6 Tips for Better Fieldcraft in Wildlife Photography
Wandering around a nature reserve with just a camera and long lens doesn’t guarantee good results. Any wildlife photographer will soon reason that there’s more to it than that.
It can be surprising, after you’ve invested in something like a 600mm lens, to realise how close you still need to be to get a frame-filling portrait.
All animals, except the ones that can eat you, have what we call a fear circle. This is effectively how close an animal will let you get before it takes flight or runs away. Humans have been merciless predators of most animals for millennia and wildlife is therefore, not surprisingly, very nervous of us. Just look at the difference between the behaviour of a rural fox, where they are still persecuted, relative to that of urban foxes.
Unfortunately, I frequently see photographers pushing animals to the point that it is negatively affecting them and their behaviour. At best, the resulting shot is the rear end of a deer or bird as it exits the scene.
I believe that a little effort devoted to developing skills in fieldcraft will yield far better images, as well as little or no disturbance to wildlife. In my opinion, this is clearly a win-win situation.
In this article, I hope to set budding wildlife photographers on the right track to improving their fieldcraft and getting within that fear circle.
1. Use camouflage
Camouflage is disruptive pattern material: it hides you, but only if used properly. Often our first step might be a camouflage jacket – it is helpful and could possibly get you closer.
But going the extra mile with camouflage can improve your chances further. For example, try using camouflage gloves, a bush hat, or a camouflage balaclava to hide your face.
In the picture above I am in full camouflage, and in this situation I have had barn owls land within a metre of me. This is far too close for photography, but as an experience it is incredible and proves that camouflage really works.
Interestingly, I have also had people walk by just a couple of metres away and be totally unaware of my presence!
2. Use a hide
If your subject is coming into a predetermined place, such as in a situation of bait and perch, then a hide is a much better system. They ensure that you have plenty of room, will be more comfortable, and can therefore endure longer periods of waiting.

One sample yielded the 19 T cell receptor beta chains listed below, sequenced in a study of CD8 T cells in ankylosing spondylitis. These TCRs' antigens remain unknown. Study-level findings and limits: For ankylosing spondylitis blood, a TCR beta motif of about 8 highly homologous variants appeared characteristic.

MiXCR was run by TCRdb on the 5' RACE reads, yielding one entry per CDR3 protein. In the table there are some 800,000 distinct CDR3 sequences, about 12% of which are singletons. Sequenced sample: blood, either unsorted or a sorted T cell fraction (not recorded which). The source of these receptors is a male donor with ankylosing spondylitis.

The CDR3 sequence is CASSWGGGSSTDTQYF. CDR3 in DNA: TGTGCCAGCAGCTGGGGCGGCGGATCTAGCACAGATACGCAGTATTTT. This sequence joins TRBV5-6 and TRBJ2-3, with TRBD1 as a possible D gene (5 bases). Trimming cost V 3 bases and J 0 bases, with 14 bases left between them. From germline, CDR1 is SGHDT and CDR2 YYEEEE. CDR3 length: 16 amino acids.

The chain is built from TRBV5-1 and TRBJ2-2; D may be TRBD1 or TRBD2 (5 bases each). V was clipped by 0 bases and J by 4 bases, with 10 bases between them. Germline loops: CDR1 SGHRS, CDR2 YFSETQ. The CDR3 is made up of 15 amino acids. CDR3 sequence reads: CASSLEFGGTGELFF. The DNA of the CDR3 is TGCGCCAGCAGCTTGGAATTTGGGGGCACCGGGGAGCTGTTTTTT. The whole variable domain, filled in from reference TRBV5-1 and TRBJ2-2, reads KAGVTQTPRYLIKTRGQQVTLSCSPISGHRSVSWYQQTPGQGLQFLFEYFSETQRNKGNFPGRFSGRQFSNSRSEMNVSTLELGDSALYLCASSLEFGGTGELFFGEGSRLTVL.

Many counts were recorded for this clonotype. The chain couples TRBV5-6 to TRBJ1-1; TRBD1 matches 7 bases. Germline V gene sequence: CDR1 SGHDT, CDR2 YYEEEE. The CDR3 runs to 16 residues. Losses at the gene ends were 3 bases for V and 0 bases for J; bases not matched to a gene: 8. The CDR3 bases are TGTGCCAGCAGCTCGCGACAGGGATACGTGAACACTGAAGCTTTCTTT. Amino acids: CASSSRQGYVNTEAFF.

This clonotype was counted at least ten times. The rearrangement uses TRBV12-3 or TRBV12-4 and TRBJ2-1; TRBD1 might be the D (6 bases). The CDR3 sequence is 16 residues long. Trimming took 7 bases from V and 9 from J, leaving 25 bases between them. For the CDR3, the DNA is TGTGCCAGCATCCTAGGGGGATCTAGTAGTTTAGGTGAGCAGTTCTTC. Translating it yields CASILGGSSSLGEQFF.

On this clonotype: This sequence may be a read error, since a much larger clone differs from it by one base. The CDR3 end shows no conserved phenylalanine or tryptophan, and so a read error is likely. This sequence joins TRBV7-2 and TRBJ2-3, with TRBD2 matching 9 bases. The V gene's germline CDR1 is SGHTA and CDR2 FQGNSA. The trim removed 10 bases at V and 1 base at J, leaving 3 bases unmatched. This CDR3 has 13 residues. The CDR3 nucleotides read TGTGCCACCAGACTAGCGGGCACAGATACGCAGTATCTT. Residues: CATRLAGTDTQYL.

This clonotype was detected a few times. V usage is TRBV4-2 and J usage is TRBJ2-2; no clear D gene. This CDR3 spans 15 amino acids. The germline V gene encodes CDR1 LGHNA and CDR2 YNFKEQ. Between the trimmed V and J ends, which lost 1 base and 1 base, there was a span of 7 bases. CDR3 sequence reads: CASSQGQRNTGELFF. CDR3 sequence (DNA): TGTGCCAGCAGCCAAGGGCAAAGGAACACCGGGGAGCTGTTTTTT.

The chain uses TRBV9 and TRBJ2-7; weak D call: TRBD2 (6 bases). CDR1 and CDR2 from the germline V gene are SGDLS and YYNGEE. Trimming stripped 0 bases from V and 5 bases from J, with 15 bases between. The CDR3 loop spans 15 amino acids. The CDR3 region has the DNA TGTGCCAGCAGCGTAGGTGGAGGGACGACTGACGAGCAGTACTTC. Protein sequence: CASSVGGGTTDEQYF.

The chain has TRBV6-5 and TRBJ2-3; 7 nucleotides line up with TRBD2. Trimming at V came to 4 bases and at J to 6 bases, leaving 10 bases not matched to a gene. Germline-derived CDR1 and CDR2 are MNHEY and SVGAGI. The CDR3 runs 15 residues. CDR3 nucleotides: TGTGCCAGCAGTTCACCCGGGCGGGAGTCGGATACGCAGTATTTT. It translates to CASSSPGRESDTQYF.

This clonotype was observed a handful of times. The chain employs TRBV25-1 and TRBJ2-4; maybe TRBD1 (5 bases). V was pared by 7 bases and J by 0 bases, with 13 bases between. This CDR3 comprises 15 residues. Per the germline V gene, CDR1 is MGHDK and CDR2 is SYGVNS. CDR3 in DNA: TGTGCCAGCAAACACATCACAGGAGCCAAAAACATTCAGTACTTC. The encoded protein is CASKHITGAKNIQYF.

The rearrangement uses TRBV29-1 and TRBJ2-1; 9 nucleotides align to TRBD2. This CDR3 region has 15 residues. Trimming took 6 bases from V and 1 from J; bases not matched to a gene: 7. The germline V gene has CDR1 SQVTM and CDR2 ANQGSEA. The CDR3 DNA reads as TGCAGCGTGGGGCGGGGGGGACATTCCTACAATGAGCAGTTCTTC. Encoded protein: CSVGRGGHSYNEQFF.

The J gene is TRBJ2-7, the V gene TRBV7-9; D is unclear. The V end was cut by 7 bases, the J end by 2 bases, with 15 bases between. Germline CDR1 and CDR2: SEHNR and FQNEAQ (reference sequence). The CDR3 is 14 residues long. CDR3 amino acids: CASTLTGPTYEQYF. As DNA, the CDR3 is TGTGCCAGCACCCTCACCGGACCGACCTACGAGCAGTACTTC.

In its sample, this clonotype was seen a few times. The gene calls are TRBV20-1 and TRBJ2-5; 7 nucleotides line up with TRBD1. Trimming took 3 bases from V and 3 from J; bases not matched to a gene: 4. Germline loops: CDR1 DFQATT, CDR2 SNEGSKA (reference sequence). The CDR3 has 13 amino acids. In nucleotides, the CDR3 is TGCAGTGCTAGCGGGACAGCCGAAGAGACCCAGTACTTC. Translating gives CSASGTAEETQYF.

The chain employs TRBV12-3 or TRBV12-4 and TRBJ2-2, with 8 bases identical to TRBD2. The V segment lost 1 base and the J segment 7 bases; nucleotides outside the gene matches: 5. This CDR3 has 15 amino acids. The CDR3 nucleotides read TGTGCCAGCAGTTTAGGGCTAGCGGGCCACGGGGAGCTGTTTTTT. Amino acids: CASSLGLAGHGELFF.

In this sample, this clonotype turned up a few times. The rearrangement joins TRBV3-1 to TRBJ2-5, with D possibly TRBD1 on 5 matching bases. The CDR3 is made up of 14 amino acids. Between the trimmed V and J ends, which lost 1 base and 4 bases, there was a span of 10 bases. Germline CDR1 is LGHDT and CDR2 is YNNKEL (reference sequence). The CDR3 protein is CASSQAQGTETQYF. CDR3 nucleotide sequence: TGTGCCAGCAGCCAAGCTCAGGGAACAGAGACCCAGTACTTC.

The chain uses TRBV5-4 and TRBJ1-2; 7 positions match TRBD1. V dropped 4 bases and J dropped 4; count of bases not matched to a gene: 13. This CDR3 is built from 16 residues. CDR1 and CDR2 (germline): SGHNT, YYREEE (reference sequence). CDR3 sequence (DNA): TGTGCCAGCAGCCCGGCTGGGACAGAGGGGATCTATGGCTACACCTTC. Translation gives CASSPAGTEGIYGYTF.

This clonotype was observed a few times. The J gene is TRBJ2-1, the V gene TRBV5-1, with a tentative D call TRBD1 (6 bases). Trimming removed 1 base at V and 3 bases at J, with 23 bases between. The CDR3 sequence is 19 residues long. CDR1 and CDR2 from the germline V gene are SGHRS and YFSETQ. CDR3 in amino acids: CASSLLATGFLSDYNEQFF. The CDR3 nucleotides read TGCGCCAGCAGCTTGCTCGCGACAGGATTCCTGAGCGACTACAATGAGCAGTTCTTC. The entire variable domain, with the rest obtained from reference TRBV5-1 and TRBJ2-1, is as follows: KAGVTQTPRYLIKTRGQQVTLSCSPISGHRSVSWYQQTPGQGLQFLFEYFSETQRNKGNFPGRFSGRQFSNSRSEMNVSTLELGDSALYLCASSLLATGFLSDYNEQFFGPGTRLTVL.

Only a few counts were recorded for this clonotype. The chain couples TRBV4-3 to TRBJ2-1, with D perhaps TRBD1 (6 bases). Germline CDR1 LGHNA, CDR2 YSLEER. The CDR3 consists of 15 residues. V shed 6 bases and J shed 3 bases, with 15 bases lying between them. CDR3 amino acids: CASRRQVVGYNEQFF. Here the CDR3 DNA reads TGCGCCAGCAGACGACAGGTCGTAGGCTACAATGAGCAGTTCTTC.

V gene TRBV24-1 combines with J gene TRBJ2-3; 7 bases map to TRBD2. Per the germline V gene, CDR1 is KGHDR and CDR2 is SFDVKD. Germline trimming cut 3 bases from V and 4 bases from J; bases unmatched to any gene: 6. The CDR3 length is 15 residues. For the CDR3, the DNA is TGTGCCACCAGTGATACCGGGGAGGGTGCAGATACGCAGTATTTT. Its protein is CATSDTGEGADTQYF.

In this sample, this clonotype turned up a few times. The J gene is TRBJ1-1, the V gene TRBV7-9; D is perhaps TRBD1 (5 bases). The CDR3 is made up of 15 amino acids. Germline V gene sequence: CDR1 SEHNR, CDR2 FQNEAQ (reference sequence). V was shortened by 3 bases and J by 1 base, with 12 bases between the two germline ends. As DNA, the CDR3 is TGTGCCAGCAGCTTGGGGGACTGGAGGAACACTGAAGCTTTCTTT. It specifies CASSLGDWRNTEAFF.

There are plenty of hides available online now, some of better quality than others. The camouflage of the hide is important. If you use a woodland print, for example, in the middle of a snowy field then you’ll stick out like a sore thumb.
3. Learn to stalk your subject
Learning to stalk an animal, although requiring much practice, can yield amazing results.
The first step is to walk softly, placing your foot from heel to toe very slowly. This way you will be able to feel any twig or branch likely to snap and give away your presence. You can then withdraw your foot before it snaps.
Watching a domestic cat stalk is possibly the best way to learn how to do this. Look how slowly, tentatively, and lightly they place their feet, feeling the ground before they put their full weight on the foot.
If your subject is feeding, such as a roe deer grazing, then freeze when it raises its head. Only move forward when the head goes down to feed.
Use tree lines, or any cover such as ditches or hedges, to get closer – especially when your subject’s head is down, and only break the line of cover if absolutely necessary.
Stay low – the less upright and human you look the more successful your fieldcraft will be. A good way to get close to brown hares is to belly crawl slowly towards them. Additionally, your composition will probably be better from this low viewpoint.
Don’t look directly at your chosen animal. As humans, even we can tell from 100 metres away or more if someone is looking directly at us. It’s a threatening thing to what is most likely a prey animal.
Once you have decided a line of approach, glance sideways (or even only through the viewfinder) at your subject.
4. Know when not to stalk
On occasion I have observed mammals, such as a fox, approaching from a distance. This has allowed me to carefully choose a spot to wait. This may be seated with a tree trunk behind me, camouflaged and motionless.